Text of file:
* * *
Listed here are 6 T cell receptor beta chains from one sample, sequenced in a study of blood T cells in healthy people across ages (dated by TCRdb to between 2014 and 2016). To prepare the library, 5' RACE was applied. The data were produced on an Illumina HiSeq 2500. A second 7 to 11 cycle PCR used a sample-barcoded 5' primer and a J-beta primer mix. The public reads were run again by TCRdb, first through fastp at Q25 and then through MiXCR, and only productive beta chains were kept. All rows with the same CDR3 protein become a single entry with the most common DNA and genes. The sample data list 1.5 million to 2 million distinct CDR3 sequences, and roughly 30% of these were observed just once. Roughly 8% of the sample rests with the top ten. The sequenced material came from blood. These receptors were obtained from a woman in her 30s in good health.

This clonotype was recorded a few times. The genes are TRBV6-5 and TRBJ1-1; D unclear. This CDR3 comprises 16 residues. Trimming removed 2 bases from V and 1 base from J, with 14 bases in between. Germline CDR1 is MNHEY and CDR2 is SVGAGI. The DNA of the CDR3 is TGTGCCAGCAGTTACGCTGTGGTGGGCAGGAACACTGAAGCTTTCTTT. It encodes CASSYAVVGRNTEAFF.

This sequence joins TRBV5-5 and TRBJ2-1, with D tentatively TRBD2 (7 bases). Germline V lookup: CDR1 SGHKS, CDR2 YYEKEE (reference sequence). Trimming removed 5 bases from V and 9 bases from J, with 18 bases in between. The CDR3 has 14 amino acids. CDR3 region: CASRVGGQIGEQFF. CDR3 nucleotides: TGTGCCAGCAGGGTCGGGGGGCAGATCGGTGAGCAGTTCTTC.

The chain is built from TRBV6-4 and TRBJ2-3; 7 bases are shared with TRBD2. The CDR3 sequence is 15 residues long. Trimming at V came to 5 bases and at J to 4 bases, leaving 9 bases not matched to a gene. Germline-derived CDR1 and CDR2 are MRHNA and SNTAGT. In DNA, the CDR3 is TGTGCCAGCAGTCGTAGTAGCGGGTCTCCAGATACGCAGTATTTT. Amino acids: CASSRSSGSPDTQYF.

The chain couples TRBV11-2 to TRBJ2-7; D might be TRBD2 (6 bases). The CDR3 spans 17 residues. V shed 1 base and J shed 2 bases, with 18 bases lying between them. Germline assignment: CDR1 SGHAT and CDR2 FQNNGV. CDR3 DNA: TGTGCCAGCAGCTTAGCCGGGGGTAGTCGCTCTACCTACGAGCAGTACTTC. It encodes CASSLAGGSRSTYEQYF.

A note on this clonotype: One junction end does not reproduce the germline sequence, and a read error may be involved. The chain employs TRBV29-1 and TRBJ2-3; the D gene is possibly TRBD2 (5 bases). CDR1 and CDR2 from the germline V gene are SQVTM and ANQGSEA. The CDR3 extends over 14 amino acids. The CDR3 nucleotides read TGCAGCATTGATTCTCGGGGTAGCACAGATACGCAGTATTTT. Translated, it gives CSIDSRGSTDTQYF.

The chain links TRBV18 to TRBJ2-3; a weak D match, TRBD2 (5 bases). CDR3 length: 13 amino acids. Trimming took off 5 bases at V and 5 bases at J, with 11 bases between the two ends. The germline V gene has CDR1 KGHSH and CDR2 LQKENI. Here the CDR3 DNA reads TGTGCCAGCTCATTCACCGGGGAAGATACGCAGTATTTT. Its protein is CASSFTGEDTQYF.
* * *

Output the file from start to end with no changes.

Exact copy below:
Listed here are 6 T cell receptor beta chains from one sample, sequenced in a study of blood T cells in healthy people across ages (dated by TCRdb to between 2014 and 2016). To prepare the library, 5' RACE was applied. The data were produced on an Illumina HiSeq 2500. A second 7 to 11 cycle PCR used a sample-barcoded 5' primer and a J-beta primer mix. The public reads were run again by TCRdb, first through fastp at Q25 and then through MiXCR, and only productive beta chains were kept. All rows with the same CDR3 protein become a single entry with the most common DNA and genes. The sample data list 1.5 million to 2 million distinct CDR3 sequences, and roughly 30% of these were observed just once. Roughly 8% of the sample rests with the top ten. The sequenced material came from blood. These receptors were obtained from a woman in her 30s in good health.

This clonotype was recorded a few times. The genes are TRBV6-5 and TRBJ1-1; D unclear. This CDR3 comprises 16 residues. Trimming removed 2 bases from V and 1 base from J, with 14 bases in between. Germline CDR1 is MNHEY and CDR2 is SVGAGI. The DNA of the CDR3 is TGTGCCAGCAGTTACGCTGTGGTGGGCAGGAACACTGAAGCTTTCTTT. It encodes CASSYAVVGRNTEAFF.

This sequence joins TRBV5-5 and TRBJ2-1, with D tentatively TRBD2 (7 bases). Germline V lookup: CDR1 SGHKS, CDR2 YYEKEE (reference sequence). Trimming removed 5 bases from V and 9 bases from J, with 18 bases in between. The CDR3 has 14 amino acids. CDR3 region: CASRVGGQIGEQFF. CDR3 nucleotides: TGTGCCAGCAGGGTCGGGGGGCAGATCGGTGAGCAGTTCTTC.

The chain is built from TRBV6-4 and TRBJ2-3; 7 bases are shared with TRBD2. The CDR3 sequence is 15 residues long. Trimming at V came to 5 bases and at J to 4 bases, leaving 9 bases not matched to a gene. Germline-derived CDR1 and CDR2 are MRHNA and SNTAGT. In DNA, the CDR3 is TGTGCCAGCAGTCGTAGTAGCGGGTCTCCAGATACGCAGTATTTT. Amino acids: CASSRSSGSPDTQYF.

The chain couples TRBV11-2 to TRBJ2-7; D might be TRBD2 (6 bases). The CDR3 spans 17 residues. V shed 1 base and J shed 2 bases, with 18 bases lying between them. Germline assignment: CDR1 SGHAT and CDR2 FQNNGV. CDR3 DNA: TGTGCCAGCAGCTTAGCCGGGGGTAGTCGCTCTACCTACGAGCAGTACTTC. It encodes CASSLAGGSRSTYEQYF.

A note on this clonotype: One junction end does not reproduce the germline sequence, and a read error may be involved. The chain employs TRBV29-1 and TRBJ2-3; the D gene is possibly TRBD2 (5 bases). CDR1 and CDR2 from the germline V gene are SQVTM and ANQGSEA. The CDR3 extends over 14 amino acids. The CDR3 nucleotides read TGCAGCATTGATTCTCGGGGTAGCACAGATACGCAGTATTTT. Translated, it gives CSIDSRGSTDTQYF.

The chain links TRBV18 to TRBJ2-3; a weak D match, TRBD2 (5 bases). CDR3 length: 13 amino acids. Trimming took off 5 bases at V and 5 bases at J, with 11 bases between the two ends. The germline V gene has CDR1 KGHSH and CDR2 LQKENI. Here the CDR3 DNA reads TGTGCCAGCTCATTCACCGGGGAAGATACGCAGTATTTT. Its protein is CASSFTGEDTQYF.